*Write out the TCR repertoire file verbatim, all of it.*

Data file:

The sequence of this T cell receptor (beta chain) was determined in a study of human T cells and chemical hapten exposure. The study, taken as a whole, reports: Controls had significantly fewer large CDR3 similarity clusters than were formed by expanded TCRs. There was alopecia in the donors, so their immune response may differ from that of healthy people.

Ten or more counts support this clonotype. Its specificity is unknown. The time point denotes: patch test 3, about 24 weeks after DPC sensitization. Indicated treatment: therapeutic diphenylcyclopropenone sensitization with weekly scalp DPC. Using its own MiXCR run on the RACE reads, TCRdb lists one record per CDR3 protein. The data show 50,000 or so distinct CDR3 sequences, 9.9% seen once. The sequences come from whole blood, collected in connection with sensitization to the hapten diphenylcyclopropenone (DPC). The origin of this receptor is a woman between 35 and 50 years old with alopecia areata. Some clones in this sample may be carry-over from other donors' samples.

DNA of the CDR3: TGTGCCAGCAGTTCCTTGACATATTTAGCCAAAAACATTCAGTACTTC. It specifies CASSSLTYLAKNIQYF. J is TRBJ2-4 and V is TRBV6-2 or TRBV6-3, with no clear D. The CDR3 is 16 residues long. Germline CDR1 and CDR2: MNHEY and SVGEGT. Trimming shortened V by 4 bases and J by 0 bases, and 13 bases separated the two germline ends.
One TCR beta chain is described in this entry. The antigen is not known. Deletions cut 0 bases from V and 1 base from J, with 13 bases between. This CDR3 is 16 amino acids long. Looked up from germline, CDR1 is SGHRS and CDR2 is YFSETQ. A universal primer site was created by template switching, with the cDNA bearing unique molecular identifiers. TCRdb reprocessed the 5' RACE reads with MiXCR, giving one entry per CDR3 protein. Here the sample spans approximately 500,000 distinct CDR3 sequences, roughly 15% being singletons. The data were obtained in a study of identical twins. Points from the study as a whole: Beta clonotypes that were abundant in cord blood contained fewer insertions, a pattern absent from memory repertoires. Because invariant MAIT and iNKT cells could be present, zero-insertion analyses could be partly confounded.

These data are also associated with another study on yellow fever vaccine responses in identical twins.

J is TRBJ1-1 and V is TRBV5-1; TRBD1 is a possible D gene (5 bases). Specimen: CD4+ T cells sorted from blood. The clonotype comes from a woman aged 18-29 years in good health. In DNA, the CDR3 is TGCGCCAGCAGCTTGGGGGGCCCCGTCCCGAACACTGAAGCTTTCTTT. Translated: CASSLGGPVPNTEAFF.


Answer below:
The sequence of this T cell receptor (beta chain) was determined in a study of human T cells and chemical hapten exposure. The study, taken as a whole, reports: Controls had significantly fewer large CDR3 similarity clusters than were formed by expanded TCRs. There was alopecia in the donors, so their immune response may differ from that of healthy people.

Ten or more counts support this clonotype. Its specificity is unknown. The time point denotes: patch test 3, about 24 weeks after DPC sensitization. Indicated treatment: therapeutic diphenylcyclopropenone sensitization with weekly scalp DPC. Using its own MiXCR run on the RACE reads, TCRdb lists one record per CDR3 protein. The data show 50,000 or so distinct CDR3 sequences, 9.9% seen once. The sequences come from whole blood, collected in connection with sensitization to the hapten diphenylcyclopropenone (DPC). The origin of this receptor is a woman between 35 and 50 years old with alopecia areata. Some clones in this sample may be carry-over from other donors' samples.

DNA of the CDR3: TGTGCCAGCAGTTCCTTGACATATTTAGCCAAAAACATTCAGTACTTC. It specifies CASSSLTYLAKNIQYF. J is TRBJ2-4 and V is TRBV6-2 or TRBV6-3, with no clear D. The CDR3 is 16 residues long. Germline CDR1 and CDR2: MNHEY and SVGEGT. Trimming shortened V by 4 bases and J by 0 bases, and 13 bases separated the two germline ends.
One TCR beta chain is described in this entry. The antigen is not known. Deletions cut 0 bases from V and 1 base from J, with 13 bases between. This CDR3 is 16 amino acids long. Looked up from germline, CDR1 is SGHRS and CDR2 is YFSETQ. A universal primer site was created by template switching, with the cDNA bearing unique molecular identifiers. TCRdb reprocessed the 5' RACE reads with MiXCR, giving one entry per CDR3 protein. Here the sample spans approximately 500,000 distinct CDR3 sequences, roughly 15% being singletons. The data were obtained in a study of identical twins. Points from the study as a whole: Beta clonotypes that were abundant in cord blood contained fewer insertions, a pattern absent from memory repertoires. Because invariant MAIT and iNKT cells could be present, zero-insertion analyses could be partly confounded.

These data are also associated with another study on yellow fever vaccine responses in identical twins.

J is TRBJ1-1 and V is TRBV5-1; TRBD1 is a possible D gene (5 bases). Specimen: CD4+ T cells sorted from blood. The clonotype comes from a woman aged 18-29 years in good health. In DNA, the CDR3 is TGCGCCAGCAGCTTGGGGGGCCCCGTCCCGAACACTGAAGCTTTCTTT. Translated: CASSLGGPVPNTEAFF.